ALL HAIL THE UNDERDOG WAGGING A LONG TAIL Glancing at the latest most-played jazz tracks globally on Spotify released within the last 18 months it's not at all what you'd expect. For instance who knew that UK journeyman pianist Rob Barron who most …

Published: 20 Nov 2021. Updated: 13 days.

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ALL HAIL THE UNDERDOG WAGGING A LONG TAIL

Glancing at the latest most-played jazz tracks globally on Spotify released within the last 18 months it's not at all what you'd expect. For instance who knew that UK journeyman pianist Rob Barron who most jazz fans will not even be that familiar with, and certainly not the most extrovert of performers in an idiom of jazz where being discreetly elegant is a positive virtue not that in a fickle world distracted by a tsunami of tat it receives much attention, is a streaming legend with more than 3.6m streams since release just over a year ago. The London-based pianist in all the jazz genre is currently 18th most streamed globally for his rendition of 'A Time For Love' the Johnny Mandel and Paul Francis Webster Oscar nominated song featured on 1966 film The American Dream and covered that year by Tony Bennett with Mandel conducting.

Barron was first on this blog's radar back in 2016 when he had a solid but unremarkable record at the time out called What's In Store full of lots of familiar tunes. Influenced by the heart of the modern-mainstream bop and beyond tradition identified with the likes of Cedar Walton, Wynton Kelly and Hank Jones you could close your eyes and locate What’s in Store easily back in the heyday of the Blue Note era. More recently back in the autumn on 2020 From This Moment On from which 'A Time For Love' is the very last track appears on an album that includes compositions by Barron along with Great American Songbook standards including the title track Cole Porter evergreen. Barron studied at the Leeds College of Music and the Guildhall School of Music, and on the album is with Jeremy Brown on bass and Josh Morrison on drums both players well known for their work with the singer Stacey Kent.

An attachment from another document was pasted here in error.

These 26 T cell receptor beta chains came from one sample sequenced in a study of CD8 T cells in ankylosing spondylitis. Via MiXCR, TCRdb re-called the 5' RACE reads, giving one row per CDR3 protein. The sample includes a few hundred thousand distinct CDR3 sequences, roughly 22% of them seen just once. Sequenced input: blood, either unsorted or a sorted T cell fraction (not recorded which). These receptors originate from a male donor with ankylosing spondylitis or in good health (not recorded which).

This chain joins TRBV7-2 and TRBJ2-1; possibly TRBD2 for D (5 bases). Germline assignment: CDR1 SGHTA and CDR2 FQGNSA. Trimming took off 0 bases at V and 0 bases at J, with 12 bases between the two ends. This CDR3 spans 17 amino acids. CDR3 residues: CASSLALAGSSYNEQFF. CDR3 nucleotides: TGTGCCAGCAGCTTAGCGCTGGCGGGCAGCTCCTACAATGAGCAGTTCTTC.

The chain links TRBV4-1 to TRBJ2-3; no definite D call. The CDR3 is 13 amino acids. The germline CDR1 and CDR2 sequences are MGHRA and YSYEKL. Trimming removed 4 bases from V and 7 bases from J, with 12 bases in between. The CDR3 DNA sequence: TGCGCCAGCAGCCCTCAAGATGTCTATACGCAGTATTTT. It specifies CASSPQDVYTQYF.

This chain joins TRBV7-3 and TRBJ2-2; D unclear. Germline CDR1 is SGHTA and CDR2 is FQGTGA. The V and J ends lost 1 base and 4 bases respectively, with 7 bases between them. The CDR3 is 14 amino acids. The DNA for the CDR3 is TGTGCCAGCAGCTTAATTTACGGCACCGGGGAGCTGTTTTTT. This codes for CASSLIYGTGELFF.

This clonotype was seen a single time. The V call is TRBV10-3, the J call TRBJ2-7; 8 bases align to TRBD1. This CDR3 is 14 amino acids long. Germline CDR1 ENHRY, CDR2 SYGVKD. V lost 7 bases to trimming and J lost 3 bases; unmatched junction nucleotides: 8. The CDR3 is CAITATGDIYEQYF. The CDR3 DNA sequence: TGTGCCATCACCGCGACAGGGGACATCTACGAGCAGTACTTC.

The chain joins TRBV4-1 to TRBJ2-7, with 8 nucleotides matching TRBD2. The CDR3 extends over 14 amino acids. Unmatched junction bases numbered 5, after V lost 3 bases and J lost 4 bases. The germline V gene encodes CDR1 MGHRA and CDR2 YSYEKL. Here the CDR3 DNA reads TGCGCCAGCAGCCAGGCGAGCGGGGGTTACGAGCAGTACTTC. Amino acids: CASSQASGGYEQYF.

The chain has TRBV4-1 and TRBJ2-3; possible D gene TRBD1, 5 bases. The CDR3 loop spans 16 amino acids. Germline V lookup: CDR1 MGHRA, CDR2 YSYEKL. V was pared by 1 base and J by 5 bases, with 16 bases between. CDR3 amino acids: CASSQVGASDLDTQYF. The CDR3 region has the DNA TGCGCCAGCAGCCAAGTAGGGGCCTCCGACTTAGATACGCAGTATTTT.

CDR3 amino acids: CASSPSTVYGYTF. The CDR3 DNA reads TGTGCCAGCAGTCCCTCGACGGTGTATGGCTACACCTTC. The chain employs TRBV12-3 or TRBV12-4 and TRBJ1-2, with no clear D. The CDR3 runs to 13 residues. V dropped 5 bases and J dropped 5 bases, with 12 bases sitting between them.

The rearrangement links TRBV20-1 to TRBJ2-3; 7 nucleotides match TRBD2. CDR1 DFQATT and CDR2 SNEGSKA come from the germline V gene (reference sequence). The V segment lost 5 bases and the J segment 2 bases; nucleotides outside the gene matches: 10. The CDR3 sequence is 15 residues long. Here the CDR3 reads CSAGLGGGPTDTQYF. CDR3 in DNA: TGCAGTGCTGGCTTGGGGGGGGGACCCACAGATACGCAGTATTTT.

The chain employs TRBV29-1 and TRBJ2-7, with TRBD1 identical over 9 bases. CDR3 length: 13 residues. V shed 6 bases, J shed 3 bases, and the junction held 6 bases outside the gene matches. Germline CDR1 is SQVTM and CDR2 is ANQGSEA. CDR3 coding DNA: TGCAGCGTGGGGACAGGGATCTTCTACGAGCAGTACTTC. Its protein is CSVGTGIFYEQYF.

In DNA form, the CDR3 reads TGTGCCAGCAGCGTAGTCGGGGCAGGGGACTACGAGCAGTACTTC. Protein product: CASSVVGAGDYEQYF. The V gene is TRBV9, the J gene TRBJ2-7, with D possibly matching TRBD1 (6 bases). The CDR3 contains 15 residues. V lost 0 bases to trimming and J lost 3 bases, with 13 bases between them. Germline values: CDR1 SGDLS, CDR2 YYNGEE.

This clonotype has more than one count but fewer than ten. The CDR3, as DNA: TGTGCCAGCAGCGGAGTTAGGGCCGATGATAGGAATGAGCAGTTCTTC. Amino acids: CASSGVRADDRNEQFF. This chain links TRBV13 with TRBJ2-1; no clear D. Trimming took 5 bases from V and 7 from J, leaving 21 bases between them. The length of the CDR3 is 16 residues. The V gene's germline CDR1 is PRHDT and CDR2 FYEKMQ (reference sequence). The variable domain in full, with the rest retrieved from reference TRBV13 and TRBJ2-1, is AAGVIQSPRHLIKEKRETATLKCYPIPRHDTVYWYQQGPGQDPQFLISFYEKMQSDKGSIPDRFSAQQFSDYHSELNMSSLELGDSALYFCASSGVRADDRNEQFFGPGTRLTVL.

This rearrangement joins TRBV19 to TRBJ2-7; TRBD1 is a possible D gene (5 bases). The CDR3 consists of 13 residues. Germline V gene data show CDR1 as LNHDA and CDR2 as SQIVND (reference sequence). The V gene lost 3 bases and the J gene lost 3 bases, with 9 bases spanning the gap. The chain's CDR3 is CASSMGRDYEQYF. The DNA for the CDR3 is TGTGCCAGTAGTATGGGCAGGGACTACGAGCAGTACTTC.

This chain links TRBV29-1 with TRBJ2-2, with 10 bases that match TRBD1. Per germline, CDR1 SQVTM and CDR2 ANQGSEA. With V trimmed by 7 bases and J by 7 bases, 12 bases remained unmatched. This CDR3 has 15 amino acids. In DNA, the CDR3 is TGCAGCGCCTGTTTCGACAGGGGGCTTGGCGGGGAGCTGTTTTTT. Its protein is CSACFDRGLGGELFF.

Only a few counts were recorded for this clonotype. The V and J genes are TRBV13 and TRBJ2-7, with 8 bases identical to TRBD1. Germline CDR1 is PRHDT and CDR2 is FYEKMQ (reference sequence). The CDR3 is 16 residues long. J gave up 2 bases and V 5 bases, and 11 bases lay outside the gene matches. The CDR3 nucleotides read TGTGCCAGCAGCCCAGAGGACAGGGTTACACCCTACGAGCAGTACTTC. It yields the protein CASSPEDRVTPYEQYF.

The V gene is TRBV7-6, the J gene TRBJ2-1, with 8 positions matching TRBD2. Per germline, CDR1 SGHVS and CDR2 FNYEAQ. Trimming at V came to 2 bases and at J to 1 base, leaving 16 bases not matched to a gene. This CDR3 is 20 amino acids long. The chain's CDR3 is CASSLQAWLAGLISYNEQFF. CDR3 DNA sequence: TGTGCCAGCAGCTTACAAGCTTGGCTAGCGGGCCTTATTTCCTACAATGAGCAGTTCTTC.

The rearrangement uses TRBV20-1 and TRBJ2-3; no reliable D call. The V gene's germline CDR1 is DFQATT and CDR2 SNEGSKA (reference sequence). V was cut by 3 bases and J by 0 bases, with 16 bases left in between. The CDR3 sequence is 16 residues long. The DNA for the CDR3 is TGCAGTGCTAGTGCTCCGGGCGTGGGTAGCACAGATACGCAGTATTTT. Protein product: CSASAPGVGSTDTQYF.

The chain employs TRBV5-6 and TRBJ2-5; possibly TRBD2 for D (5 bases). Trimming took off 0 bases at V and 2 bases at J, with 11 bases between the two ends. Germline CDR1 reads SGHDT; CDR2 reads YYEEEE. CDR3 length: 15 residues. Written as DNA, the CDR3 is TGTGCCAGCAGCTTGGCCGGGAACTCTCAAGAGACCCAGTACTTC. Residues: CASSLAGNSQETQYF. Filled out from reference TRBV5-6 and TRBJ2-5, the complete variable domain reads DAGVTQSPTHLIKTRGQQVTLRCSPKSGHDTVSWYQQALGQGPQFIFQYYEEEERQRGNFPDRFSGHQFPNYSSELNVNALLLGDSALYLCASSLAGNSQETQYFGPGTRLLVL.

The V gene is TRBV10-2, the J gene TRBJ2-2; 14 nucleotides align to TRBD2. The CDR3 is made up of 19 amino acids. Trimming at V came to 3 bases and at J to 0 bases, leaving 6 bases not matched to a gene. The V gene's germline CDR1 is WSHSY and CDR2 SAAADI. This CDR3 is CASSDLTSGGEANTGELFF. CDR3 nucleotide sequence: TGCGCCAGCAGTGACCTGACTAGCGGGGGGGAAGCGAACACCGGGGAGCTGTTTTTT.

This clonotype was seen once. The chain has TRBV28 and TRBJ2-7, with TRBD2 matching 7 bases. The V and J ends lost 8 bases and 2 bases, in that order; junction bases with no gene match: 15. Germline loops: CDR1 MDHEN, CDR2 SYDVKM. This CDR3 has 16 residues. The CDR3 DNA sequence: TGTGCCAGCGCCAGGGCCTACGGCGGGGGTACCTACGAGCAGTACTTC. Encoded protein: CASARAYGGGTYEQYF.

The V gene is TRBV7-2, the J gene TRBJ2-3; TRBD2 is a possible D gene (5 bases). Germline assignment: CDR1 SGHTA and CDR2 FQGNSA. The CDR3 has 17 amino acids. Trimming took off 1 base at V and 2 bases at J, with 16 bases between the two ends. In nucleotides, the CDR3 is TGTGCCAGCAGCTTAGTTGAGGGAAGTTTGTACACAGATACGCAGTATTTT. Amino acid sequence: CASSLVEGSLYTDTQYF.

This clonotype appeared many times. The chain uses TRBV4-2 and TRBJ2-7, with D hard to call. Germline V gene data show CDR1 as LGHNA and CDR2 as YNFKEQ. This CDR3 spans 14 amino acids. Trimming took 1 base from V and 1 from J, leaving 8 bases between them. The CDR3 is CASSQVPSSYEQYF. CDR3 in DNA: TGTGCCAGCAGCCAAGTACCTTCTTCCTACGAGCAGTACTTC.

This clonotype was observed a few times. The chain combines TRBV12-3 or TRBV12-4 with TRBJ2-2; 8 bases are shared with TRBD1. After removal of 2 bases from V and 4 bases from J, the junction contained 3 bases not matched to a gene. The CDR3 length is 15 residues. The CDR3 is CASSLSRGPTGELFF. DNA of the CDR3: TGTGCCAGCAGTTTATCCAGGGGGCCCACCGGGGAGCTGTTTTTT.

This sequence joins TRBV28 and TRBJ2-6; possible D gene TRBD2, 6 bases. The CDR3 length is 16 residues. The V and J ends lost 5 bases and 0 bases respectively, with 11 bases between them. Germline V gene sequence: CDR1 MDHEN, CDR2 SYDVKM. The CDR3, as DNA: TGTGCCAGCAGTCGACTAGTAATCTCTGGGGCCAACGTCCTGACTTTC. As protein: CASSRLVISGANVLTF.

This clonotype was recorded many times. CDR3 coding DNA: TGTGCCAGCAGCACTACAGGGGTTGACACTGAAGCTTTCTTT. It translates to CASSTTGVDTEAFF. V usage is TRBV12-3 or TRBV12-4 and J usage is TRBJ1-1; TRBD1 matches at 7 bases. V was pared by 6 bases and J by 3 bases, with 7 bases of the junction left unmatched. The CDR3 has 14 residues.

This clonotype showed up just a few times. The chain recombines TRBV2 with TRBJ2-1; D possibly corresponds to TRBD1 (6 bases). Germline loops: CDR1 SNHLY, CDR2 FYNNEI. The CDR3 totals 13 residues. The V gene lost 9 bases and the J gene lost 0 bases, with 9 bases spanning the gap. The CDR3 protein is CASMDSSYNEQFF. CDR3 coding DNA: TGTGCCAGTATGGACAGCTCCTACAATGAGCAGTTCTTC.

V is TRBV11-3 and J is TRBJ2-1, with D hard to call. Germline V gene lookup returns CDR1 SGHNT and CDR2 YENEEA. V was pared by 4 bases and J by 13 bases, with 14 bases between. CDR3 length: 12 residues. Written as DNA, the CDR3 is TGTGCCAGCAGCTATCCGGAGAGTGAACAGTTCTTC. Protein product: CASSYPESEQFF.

FILLIP FOR CHARLAP: LIFE'S A GAS

While still on Spotify again indicative of an appetite for classic piano trio sounds in the modern mainstream idiom the new Great American Songbook-soaked Bill Charlap trio album Street of Dreams has clocked up more than 385,000 streams in not much more than a week for 'I'll Know' which as noted in our review the inclusion of which certainly made sense as the Frank Loesser standard from Guys and Dolls isn't one you hear so obviously these days.

GAINING ON GARNER - ADELE

Looking ahead, will this be a trend? The signs are it might as even Adele leans into a titan of jazz piano, Erroll Garner, atmospheric crackles and all, and 'No More Shadows' on 'All Night Parking (with Erroll Garner) Interlude' which appears on her mega selling latest album 30. Given the singer's influencer power the chances are interest in classic jazz mainstream piano from the 60s will get even more of a boost as the Adele audience discover the idiom perhaps for the first time.

Rob Barron, top. Photo via Ubuntu